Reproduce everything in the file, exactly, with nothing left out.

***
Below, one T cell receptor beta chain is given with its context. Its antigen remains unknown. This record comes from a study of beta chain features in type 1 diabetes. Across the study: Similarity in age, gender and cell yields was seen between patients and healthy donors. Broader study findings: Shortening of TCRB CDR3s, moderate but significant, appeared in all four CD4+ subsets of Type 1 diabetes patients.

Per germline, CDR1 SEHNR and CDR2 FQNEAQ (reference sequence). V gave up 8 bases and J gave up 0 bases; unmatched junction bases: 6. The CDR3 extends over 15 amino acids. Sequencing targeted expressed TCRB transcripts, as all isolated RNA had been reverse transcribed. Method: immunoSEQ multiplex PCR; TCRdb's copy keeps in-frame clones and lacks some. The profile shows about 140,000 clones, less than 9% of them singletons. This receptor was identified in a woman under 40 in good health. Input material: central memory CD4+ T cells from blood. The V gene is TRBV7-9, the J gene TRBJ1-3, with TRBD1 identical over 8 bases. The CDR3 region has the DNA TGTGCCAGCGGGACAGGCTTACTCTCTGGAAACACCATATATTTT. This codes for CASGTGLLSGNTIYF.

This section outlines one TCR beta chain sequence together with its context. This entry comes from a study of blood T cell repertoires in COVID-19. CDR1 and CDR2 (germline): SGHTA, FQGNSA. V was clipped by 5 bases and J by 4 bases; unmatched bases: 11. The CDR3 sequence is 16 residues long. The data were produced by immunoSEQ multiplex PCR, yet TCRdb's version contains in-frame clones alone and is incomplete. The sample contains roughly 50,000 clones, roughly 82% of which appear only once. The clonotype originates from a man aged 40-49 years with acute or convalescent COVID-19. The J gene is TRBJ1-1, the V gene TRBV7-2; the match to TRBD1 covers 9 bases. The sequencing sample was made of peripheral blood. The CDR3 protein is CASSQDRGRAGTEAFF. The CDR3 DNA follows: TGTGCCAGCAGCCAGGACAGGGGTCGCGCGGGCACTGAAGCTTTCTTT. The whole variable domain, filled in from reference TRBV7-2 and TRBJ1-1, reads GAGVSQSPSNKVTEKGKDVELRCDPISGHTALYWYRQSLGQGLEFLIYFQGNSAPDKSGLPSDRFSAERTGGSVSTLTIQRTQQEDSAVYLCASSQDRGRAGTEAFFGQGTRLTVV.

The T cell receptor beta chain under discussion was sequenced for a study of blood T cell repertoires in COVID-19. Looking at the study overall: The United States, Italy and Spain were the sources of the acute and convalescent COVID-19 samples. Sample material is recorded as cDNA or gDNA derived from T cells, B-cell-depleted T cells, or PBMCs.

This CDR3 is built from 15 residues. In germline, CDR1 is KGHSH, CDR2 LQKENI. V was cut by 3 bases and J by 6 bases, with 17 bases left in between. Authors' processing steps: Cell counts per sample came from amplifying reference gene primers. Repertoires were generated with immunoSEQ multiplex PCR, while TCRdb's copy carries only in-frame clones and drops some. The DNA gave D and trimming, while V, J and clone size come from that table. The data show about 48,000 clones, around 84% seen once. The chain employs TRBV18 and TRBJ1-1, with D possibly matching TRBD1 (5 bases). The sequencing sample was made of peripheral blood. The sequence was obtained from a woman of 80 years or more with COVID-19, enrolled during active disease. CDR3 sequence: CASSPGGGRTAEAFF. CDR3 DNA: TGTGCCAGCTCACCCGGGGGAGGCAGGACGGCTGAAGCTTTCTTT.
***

Below, one T cell receptor beta chain is given with its context. Its antigen remains unknown. This record comes from a study of beta chain features in type 1 diabetes. Across the study: Similarity in age, gender and cell yields was seen between patients and healthy donors. Broader study findings: Shortening of TCRB CDR3s, moderate but significant, appeared in all four CD4+ subsets of Type 1 diabetes patients.

Per germline, CDR1 SEHNR and CDR2 FQNEAQ (reference sequence). V gave up 8 bases and J gave up 0 bases; unmatched junction bases: 6. The CDR3 extends over 15 amino acids. Sequencing targeted expressed TCRB transcripts, as all isolated RNA had been reverse transcribed. Method: immunoSEQ multiplex PCR; TCRdb's copy keeps in-frame clones and lacks some. The profile shows about 140,000 clones, less than 9% of them singletons. This receptor was identified in a woman under 40 in good health. Input material: central memory CD4+ T cells from blood. The V gene is TRBV7-9, the J gene TRBJ1-3, with TRBD1 identical over 8 bases. The CDR3 region has the DNA TGTGCCAGCGGGACAGGCTTACTCTCTGGAAACACCATATATTTT. This codes for CASGTGLLSGNTIYF.

This section outlines one TCR beta chain sequence together with its context. This entry comes from a study of blood T cell repertoires in COVID-19. CDR1 and CDR2 (germline): SGHTA, FQGNSA. V was clipped by 5 bases and J by 4 bases; unmatched bases: 11. The CDR3 sequence is 16 residues long. The data were produced by immunoSEQ multiplex PCR, yet TCRdb's version contains in-frame clones alone and is incomplete. The sample contains roughly 50,000 clones, roughly 82% of which appear only once. The clonotype originates from a man aged 40-49 years with acute or convalescent COVID-19. The J gene is TRBJ1-1, the V gene TRBV7-2; the match to TRBD1 covers 9 bases. The sequencing sample was made of peripheral blood. The CDR3 protein is CASSQDRGRAGTEAFF. The CDR3 DNA follows: TGTGCCAGCAGCCAGGACAGGGGTCGCGCGGGCACTGAAGCTTTCTTT. The whole variable domain, filled in from reference TRBV7-2 and TRBJ1-1, reads GAGVSQSPSNKVTEKGKDVELRCDPISGHTALYWYRQSLGQGLEFLIYFQGNSAPDKSGLPSDRFSAERTGGSVSTLTIQRTQQEDSAVYLCASSQDRGRAGTEAFFGQGTRLTVV.

The T cell receptor beta chain under discussion was sequenced for a study of blood T cell repertoires in COVID-19. Looking at the study overall: The United States, Italy and Spain were the sources of the acute and convalescent COVID-19 samples. Sample material is recorded as cDNA or gDNA derived from T cells, B-cell-depleted T cells, or PBMCs.

This CDR3 is built from 15 residues. In germline, CDR1 is KGHSH, CDR2 LQKENI. V was cut by 3 bases and J by 6 bases, with 17 bases left in between. Authors' processing steps: Cell counts per sample came from amplifying reference gene primers. Repertoires were generated with immunoSEQ multiplex PCR, while TCRdb's copy carries only in-frame clones and drops some. The DNA gave D and trimming, while V, J and clone size come from that table. The data show about 48,000 clones, around 84% seen once. The chain employs TRBV18 and TRBJ1-1, with D possibly matching TRBD1 (5 bases). The sequencing sample was made of peripheral blood. The sequence was obtained from a woman of 80 years or more with COVID-19, enrolled during active disease. CDR3 sequence: CASSPGGGRTAEAFF. CDR3 DNA: TGTGCCAGCTCACCCGGGGGAGGCAGGACGGCTGAAGCTTTCTTT.